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Today’s top stories, opinion and opportunities
Tuesday 17 April 2018

Politics

Image: Getty Images

Following through

Trump can help Shinzo Abe get out of the rough but the Japanese premier still has a fair way to go.

After cronyism scandals resulted in resignation rumours and a plummeting approval rating, you could say that political life has been all bunkers and bogeys for Japanese prime minister Shinzo Abe lately. This week offers a chance to knock his career out of the rough, with a two-day summit scheduled with US president Donald Trump that will culminate in a game of golf at Trump’s Mar-a-Lago resort. The summit, requested by Abe, has been part of a long-running charm offensive against the US president. Abe’s main intention in the forthcoming talks will be to ensure that Japan isn’t left out of disarmament negotiations between the US and North Korea – he is justly concerned that the rogue state may relinquish the missiles capable of hitting US soil and keep those that leave Tokyo within range. With uncomfortable conversations around trade also on the agenda, the meeting will be a test of Abe’s current handicap.

Manufacturing

Image: Getty Images

Top gear

Major car brands are putting pedal to the metal ahead of ‘Auto China’ next week.

Automakers the world over are gearing up for Beijing International Motor Exhibition, commonly known as Auto China, but some US and European brands have taken an early start in the race for publicity. Ford unveiled its new Focus in the inland megacity of Chongqing last week while Daimler is teasing luxury-car fans with a video clip of a Mercedes-Maybach SUV which is due to be unveiled fully at the show next week. Both launches signify a clear play for the Chinese market. That these two major marques are debuting cars in China underlines the importance of the market. Sales in the country continue to accelerate, particularly for SUVs which posted double-digit growth in the first quarter of this year. President Xi Jinping’s recent promise to lower tariffs on foreign car imports, currently at 25 per cent, is certain to have driven many US and European car executives wild with excitement.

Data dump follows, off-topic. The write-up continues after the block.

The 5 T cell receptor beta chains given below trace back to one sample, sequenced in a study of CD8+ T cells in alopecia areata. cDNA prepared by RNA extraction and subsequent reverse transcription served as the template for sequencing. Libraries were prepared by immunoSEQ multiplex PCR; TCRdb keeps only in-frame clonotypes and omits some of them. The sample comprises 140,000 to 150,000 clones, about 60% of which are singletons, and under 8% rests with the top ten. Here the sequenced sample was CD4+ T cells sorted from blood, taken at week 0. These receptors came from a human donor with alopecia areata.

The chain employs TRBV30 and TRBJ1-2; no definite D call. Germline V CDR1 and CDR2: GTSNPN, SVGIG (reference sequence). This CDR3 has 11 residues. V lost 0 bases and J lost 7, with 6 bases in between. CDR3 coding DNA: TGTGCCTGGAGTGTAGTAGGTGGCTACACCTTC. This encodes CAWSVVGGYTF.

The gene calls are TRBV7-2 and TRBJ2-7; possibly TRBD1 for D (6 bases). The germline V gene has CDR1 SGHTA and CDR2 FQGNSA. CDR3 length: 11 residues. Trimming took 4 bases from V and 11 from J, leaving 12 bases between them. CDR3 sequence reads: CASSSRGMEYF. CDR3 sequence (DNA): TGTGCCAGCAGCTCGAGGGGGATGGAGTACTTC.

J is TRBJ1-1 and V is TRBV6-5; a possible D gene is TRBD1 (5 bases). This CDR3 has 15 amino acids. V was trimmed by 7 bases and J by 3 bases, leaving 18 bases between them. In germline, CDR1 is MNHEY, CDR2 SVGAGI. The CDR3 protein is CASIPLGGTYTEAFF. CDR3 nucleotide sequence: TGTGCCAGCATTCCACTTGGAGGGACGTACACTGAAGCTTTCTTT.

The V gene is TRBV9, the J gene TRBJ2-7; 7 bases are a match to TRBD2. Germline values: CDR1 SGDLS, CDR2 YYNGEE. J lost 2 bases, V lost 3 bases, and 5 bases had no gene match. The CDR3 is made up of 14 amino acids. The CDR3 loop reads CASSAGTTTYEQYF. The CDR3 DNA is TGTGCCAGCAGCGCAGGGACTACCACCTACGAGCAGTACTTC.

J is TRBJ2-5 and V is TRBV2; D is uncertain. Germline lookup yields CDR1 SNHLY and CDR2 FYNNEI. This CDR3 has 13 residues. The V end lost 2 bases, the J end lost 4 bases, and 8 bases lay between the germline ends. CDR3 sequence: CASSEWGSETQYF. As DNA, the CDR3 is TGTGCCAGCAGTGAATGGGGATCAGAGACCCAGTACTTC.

Diplomacy

Image: Getty Images

Forcing the issue

Russia is flexing its muscles but will its own people bear the brunt of its ire?

The economic and political sparring between Russia and the West shows no signs of abating as the country’s State Duma convened yesterday to discuss countermeasures to sanctions from the US and EU – imposed as punishment for Russia’s alleged poisoning of former spy Sergei Skripal and his daughter Yulia. On the list of potential responses are prohibitions on certain US and EU-derived medication, foodstuffs, tobacco and alcohol, as well as ad hoc entry restrictions on skilled migrant workers or professional expats from the offending countries. The Federation Council says that the counter-sanctions are about showing where Russia draws its “red lines” but some political experts think it’s more muscle-flexing than a tangible castigation. “It’s certainly a case of ‘cutting off the nose to spite the face’,” says Russia analyst Stephen Dalziel. “Many Western companies have already diversified their exports to cope with Russian sanctions. Once again, those hardest hit will be long-suffering Russian consumers.”

Geopolitics

Image: Alamy

Along for the ride

A recent UN resolution has united an unusual group of countries about a rather un-UN topic.

The UN comes in for a lot of criticism and, many would argue, with good reason. But sometimes the organisation surpasses itself and takes a decision designed to engender a sense of global goodwill. Take the recent General Assembly meeting in New York, where a resolution was passed declaring 3 June World Bicycle Day. The draft proposal was submitted in March by an intriguing assortment of countries, including Russia, Ecuador and Vietnam. The communiqué announcing the resolution’s adoption claimed that the bicycle has played a part in “promoting tolerance, mutual understanding and respect; and facilitating a culture of peace”. You may feel that’s something of a stretch but, perhaps like the UN in today’s volatile and divided world, you take your victories where you can.

From Monocle 24

The art of change

Sunday Brunch

We look at whether art can encourage social change, explore why we immortalise musicians and speak with LA-based forward-thinking musician E Ruscha V about his album ‘Who Are You’. Plus: Jane Robinson on the women’s march of 1913, some Japanese grilling and Kevin Craig with the weekend papers.

From Monocle Films

Monocle – The Salone Weekly

Our latest adventure in ink and paper is focused on Milan's Salone del Mobile. We discover the new creations – and the people behind them – that are making an appearance this year, as well as the big names. From insider industry news to the best places to sip your negroni, the Salone Weekly is your perfect companion.

Pick up your copy from the best newsstands in Milan.

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